Morgen: Wonderful choices, and I’d love to see 6ft+ Stephen Fry as a gnome. Did you have any say in the titles / covers of your books? How important do you think they are?
Mathew: I designed all them except one, Emun of Mor which was done by the publisher. I like the drawing on it but the title is painful on the eyes.
Morgen: At least you can see it; some are so near to the colour of the background, or the text so small that you have to squint or enlarge it and any stumbling block for a potential buyer is best avoided. What are you working on at the moment / next?
Mathew: I’m working on the saga, I have over 350k words already down as outline, so I’m putting the flesh on the bones.
Morgen: Wow. Do you manage to write every day? Do you ever suffer from writer’s block?
Mathew: I try to write every day, but I have to work and have three children. As for writer’s block, no, I have the opposite, too many ideas and not enough time. I would also like to try and collaborate on something that is out of my field.
Morgen: I’m the same; too many ideas for (probably) my lifetime but better that way than struggle. Do you plot your stories or do you just get an idea and run with it?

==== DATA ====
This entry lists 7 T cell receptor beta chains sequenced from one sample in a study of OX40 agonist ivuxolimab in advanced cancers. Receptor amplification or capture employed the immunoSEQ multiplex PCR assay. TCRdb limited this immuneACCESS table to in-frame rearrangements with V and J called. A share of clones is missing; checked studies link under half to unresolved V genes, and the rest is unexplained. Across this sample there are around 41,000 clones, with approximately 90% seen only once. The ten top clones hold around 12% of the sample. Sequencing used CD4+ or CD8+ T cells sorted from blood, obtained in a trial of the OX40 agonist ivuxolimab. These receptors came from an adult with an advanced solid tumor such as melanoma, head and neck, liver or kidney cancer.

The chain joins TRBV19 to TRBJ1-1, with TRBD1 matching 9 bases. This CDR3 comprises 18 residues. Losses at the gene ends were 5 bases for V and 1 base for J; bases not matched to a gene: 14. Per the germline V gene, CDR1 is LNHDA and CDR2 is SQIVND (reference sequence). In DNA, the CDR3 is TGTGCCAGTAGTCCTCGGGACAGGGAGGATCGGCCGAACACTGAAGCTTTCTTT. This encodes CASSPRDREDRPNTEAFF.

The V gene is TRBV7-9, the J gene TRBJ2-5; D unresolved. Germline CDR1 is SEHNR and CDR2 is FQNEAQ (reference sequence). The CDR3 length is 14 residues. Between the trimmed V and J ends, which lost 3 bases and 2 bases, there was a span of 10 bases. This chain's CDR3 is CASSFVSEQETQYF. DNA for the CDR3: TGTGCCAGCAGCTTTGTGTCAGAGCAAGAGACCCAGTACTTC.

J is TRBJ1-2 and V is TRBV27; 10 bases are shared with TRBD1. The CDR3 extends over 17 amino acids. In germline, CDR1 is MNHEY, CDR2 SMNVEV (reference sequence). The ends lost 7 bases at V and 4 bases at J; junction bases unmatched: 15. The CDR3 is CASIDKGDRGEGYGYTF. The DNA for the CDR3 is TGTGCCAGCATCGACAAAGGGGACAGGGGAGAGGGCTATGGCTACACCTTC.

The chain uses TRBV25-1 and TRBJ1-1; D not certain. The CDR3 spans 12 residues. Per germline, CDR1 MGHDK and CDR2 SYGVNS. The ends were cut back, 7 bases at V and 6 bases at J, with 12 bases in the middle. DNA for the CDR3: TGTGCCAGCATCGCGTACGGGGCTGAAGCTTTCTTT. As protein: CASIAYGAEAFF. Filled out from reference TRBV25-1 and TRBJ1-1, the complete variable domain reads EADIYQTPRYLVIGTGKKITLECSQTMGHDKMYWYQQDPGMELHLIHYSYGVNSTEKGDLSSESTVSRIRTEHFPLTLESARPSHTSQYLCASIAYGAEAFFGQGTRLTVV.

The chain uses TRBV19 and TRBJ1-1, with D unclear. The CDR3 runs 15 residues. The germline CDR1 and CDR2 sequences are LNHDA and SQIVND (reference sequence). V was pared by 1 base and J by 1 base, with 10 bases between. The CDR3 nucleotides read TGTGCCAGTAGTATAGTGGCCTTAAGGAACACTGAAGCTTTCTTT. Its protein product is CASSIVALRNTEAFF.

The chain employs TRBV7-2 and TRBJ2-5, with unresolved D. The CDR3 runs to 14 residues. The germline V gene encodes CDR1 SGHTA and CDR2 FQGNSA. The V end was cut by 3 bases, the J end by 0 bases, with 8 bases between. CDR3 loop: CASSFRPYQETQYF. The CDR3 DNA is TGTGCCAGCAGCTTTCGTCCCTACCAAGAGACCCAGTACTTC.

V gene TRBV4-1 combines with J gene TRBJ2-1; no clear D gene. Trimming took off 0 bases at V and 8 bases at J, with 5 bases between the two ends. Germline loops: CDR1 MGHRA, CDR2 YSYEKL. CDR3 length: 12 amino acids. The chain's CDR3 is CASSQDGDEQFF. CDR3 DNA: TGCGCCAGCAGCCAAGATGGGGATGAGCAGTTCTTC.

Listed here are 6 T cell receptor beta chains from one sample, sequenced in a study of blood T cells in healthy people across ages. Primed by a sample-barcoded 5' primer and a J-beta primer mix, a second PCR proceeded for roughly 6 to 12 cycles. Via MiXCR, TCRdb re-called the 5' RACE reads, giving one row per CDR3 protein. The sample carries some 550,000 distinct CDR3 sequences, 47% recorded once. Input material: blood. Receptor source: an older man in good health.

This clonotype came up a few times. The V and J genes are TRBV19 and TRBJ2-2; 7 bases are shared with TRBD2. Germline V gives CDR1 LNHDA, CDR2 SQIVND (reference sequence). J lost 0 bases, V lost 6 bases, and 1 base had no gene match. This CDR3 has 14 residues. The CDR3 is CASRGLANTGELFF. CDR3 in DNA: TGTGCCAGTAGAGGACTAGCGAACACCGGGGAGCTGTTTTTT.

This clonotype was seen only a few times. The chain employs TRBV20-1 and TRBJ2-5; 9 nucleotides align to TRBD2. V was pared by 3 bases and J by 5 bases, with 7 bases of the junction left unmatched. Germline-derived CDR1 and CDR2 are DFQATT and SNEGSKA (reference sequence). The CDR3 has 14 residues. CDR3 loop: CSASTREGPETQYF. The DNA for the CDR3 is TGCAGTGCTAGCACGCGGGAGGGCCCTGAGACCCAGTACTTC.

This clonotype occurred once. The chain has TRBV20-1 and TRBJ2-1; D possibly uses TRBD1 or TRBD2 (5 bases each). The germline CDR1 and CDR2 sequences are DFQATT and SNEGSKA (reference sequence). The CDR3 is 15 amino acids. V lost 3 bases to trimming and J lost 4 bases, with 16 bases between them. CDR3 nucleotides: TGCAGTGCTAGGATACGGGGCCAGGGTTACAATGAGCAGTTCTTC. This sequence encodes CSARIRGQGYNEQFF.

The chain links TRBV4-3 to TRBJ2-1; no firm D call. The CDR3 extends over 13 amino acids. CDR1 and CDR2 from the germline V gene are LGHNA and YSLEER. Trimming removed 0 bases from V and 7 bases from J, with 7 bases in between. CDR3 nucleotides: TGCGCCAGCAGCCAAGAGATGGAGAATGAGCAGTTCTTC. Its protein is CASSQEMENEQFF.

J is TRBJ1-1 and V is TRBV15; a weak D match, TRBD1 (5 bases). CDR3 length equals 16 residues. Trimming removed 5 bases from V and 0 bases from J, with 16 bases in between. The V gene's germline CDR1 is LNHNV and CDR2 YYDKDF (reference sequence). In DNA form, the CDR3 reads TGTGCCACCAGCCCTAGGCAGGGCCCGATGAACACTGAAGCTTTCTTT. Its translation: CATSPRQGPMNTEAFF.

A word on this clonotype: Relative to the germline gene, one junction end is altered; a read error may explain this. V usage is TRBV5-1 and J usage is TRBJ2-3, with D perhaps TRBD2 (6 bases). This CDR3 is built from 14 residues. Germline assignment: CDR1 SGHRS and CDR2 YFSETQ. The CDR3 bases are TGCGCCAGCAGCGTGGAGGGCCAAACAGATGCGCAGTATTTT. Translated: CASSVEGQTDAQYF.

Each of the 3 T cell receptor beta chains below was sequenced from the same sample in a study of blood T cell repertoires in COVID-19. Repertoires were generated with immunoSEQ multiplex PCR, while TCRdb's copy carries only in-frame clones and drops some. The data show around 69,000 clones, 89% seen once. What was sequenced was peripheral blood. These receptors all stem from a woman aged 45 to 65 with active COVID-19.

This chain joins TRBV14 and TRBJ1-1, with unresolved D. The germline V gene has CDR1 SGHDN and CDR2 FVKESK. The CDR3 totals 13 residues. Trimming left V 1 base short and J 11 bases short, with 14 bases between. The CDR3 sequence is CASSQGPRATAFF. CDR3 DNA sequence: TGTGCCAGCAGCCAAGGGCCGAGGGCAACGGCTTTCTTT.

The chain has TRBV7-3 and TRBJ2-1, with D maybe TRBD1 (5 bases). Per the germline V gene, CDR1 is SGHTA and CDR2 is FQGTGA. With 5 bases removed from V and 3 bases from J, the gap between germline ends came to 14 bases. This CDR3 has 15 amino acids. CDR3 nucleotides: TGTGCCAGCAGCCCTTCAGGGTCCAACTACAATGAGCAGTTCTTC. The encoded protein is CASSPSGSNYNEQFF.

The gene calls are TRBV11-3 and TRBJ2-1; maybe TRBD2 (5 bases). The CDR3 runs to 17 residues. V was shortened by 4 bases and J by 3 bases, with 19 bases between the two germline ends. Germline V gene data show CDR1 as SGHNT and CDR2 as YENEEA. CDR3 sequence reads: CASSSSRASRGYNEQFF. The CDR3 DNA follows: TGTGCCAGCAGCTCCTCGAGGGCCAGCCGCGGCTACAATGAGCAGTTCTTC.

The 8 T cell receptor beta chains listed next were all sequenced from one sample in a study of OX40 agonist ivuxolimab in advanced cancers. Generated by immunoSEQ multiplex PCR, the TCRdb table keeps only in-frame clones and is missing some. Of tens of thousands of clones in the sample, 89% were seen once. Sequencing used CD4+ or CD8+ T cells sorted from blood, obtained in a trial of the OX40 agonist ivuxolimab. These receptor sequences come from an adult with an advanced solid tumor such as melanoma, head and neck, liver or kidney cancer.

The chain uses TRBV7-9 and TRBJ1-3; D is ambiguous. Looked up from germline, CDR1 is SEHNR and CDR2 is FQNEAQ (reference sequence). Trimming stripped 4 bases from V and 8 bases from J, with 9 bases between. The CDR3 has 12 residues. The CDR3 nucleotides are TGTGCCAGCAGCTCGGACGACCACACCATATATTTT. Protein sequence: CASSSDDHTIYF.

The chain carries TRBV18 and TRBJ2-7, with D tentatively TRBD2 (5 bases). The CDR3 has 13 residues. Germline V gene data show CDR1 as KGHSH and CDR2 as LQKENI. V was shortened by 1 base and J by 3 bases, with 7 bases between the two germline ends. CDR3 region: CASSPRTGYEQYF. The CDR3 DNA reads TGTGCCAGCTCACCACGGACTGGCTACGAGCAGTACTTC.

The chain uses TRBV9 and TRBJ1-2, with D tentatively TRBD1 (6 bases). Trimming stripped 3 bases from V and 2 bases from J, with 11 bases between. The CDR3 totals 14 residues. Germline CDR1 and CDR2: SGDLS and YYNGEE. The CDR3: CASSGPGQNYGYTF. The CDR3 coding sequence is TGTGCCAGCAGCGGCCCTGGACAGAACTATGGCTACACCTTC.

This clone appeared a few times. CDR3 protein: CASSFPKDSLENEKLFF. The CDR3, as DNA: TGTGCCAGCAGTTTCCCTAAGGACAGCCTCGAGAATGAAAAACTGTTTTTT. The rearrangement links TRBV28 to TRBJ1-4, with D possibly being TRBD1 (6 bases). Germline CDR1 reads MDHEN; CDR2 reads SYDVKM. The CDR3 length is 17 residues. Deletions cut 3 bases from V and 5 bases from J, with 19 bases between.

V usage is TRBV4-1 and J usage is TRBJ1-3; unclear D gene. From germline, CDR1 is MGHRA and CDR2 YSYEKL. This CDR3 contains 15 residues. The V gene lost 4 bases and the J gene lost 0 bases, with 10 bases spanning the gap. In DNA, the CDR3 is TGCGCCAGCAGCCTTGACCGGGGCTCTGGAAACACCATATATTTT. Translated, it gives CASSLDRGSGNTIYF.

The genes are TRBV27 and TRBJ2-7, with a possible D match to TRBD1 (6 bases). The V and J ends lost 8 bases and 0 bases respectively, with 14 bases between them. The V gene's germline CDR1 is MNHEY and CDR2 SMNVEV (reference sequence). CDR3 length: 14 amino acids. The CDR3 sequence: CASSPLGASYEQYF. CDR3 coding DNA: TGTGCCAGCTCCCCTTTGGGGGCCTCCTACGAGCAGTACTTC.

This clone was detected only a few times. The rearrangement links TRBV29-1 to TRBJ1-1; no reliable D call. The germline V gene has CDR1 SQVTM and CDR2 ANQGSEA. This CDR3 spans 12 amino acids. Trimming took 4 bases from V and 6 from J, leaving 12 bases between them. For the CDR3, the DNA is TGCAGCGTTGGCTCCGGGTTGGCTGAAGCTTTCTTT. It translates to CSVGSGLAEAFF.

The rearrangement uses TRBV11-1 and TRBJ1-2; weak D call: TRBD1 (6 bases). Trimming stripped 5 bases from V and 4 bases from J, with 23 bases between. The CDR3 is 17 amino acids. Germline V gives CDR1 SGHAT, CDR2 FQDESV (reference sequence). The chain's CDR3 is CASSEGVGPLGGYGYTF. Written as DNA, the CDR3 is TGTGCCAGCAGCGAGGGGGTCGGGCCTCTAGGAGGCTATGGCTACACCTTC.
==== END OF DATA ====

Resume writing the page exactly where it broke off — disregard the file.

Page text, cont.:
Mathew: I used to just jump in the saddle and see where it ran, but now I put down some notes. Then I hack away at the story and get it done then I go back and fill it in. I have even used a desk calendar to plot out a chapter to make sure that it all worked out to the right number of days.
Morgen: When I was writing my first novel I had events happening all over the place and had to date the chapters so I could keep track, a calendar is a sensible idea. Do you have a method for creating your characters, their names and what do you think makes them believable?
Mathew: Sometimes names change, anything will do for a start.
Morgen: Do you write any poetry? If so, why do you think it’s such a difficult market to break into? Are there any tips you could give to someone wishing to write poetry?